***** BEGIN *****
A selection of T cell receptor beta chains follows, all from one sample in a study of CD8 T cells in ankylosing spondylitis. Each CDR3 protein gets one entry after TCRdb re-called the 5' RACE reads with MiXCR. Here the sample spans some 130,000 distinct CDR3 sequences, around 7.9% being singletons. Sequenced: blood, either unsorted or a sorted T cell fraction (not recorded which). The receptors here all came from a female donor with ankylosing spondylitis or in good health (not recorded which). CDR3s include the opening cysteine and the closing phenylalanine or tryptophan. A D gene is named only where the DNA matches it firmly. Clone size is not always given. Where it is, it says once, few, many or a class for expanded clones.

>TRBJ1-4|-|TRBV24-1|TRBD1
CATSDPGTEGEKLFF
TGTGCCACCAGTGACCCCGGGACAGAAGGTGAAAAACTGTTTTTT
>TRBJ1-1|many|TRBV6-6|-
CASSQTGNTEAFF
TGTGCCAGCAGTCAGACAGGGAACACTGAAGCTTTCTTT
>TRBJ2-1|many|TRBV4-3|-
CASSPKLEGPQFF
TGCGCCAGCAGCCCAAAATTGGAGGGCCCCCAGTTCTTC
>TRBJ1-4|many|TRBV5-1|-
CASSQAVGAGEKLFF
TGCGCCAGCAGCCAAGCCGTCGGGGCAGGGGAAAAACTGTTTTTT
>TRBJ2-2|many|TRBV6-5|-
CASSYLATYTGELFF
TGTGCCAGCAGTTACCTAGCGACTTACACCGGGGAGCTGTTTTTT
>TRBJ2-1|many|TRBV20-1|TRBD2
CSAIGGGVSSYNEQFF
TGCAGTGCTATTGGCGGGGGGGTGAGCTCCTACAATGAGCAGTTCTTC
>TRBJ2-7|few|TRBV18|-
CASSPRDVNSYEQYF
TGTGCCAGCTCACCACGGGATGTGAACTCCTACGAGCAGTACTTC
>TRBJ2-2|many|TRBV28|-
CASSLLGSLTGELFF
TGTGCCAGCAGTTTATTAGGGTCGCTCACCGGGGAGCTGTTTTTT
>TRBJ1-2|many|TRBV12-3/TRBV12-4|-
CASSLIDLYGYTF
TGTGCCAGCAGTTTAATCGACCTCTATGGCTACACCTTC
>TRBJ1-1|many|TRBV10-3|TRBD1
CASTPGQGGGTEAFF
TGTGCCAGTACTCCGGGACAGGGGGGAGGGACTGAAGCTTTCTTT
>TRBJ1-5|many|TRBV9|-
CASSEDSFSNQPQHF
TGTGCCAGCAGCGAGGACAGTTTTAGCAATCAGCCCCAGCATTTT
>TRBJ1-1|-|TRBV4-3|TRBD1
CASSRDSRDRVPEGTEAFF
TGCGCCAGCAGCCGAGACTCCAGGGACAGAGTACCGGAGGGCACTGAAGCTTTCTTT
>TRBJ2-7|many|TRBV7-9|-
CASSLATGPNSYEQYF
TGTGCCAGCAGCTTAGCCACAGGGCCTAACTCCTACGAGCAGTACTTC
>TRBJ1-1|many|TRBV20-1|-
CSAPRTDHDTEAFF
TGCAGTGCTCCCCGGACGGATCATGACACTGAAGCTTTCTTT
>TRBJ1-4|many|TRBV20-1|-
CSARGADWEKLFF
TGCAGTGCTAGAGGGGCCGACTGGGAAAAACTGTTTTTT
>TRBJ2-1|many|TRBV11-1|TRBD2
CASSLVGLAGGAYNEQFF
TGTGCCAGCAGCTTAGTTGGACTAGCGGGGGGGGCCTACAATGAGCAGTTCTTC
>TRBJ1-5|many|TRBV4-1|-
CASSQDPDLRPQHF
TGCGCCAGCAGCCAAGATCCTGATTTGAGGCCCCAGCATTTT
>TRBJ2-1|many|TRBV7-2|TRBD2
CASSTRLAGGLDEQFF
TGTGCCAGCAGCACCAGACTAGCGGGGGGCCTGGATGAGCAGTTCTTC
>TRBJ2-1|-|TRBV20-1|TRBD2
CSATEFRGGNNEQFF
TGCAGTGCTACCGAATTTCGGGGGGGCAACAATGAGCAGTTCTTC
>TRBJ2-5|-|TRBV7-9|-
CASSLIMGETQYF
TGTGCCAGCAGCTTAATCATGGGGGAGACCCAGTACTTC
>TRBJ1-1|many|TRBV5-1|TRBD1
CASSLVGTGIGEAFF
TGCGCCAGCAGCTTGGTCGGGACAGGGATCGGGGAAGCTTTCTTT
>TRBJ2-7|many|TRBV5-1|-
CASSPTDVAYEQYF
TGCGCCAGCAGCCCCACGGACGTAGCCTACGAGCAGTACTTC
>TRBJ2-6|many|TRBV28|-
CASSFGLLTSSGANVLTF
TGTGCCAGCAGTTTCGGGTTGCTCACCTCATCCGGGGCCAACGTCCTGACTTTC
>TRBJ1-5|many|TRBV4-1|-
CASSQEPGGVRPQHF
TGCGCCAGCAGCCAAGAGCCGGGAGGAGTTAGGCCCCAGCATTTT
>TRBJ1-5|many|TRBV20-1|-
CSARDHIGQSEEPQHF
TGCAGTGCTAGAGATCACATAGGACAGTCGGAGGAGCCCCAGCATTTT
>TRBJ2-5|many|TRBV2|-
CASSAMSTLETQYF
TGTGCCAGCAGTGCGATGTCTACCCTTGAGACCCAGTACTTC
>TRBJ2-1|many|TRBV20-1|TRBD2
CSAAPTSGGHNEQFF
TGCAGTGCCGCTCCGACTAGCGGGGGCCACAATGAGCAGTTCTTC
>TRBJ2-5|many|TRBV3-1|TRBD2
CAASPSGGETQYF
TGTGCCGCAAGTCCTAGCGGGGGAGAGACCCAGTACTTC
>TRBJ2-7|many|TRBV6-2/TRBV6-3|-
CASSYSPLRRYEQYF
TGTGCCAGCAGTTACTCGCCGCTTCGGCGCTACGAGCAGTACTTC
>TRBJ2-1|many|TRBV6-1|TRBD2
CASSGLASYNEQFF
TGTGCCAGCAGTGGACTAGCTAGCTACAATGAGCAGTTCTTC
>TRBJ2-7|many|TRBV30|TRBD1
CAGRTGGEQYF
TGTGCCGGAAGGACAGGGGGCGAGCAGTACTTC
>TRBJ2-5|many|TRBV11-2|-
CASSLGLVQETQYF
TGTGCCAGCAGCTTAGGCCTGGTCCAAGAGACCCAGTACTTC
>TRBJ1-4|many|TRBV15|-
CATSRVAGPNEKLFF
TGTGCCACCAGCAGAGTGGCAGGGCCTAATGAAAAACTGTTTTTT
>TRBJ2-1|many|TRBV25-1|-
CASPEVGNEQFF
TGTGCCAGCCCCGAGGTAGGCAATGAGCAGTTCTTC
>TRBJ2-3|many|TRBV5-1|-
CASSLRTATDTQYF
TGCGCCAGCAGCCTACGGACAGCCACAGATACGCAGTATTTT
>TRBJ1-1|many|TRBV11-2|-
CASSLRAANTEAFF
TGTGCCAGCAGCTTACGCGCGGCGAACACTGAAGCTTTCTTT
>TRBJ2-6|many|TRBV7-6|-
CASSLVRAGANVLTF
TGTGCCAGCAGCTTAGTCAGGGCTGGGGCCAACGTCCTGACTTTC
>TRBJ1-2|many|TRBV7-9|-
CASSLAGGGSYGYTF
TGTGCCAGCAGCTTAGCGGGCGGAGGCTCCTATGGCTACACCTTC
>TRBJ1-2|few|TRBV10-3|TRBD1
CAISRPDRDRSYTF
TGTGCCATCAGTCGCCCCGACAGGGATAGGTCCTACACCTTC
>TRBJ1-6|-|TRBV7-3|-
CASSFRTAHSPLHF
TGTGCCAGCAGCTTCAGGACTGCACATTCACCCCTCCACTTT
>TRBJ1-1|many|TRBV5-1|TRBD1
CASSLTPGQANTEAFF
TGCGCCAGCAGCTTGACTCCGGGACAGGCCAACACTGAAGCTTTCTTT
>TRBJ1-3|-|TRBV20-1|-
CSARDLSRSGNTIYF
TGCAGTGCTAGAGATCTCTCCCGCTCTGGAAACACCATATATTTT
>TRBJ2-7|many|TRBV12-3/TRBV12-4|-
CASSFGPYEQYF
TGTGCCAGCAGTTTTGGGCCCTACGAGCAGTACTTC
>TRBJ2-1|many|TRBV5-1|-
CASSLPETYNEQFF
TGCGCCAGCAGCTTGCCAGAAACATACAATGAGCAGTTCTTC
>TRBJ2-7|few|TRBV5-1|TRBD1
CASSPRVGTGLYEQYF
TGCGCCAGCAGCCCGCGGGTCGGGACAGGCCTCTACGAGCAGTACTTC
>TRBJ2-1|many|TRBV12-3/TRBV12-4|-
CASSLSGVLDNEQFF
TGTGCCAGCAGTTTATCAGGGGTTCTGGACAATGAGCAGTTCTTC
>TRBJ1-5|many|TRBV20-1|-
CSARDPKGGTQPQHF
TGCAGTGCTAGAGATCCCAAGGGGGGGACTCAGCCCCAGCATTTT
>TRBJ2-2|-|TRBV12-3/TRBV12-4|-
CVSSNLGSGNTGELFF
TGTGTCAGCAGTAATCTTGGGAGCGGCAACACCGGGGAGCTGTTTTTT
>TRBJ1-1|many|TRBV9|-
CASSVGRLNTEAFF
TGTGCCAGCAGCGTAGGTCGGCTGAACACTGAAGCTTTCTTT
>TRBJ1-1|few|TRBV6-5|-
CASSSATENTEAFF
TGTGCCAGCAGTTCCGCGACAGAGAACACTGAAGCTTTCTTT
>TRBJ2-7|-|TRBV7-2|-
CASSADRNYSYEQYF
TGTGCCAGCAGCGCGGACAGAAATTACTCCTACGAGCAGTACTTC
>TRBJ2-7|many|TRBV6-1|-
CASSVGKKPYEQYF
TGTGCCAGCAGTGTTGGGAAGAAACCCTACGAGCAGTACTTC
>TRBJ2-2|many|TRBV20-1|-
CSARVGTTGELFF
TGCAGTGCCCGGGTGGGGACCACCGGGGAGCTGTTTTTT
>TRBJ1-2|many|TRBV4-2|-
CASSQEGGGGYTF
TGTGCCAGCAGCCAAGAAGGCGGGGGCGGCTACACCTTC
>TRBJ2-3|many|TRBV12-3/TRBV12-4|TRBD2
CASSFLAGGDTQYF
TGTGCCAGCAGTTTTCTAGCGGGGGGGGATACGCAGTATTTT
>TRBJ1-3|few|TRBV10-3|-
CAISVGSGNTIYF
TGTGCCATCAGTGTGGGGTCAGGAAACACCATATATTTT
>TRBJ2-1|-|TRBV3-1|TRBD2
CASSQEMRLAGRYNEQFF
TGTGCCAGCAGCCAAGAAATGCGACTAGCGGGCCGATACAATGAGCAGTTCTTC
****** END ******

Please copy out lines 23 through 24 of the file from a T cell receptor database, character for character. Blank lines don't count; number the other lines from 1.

>TRBJ2-2|many|TRBV28|-
CASSLLGSLTGELFF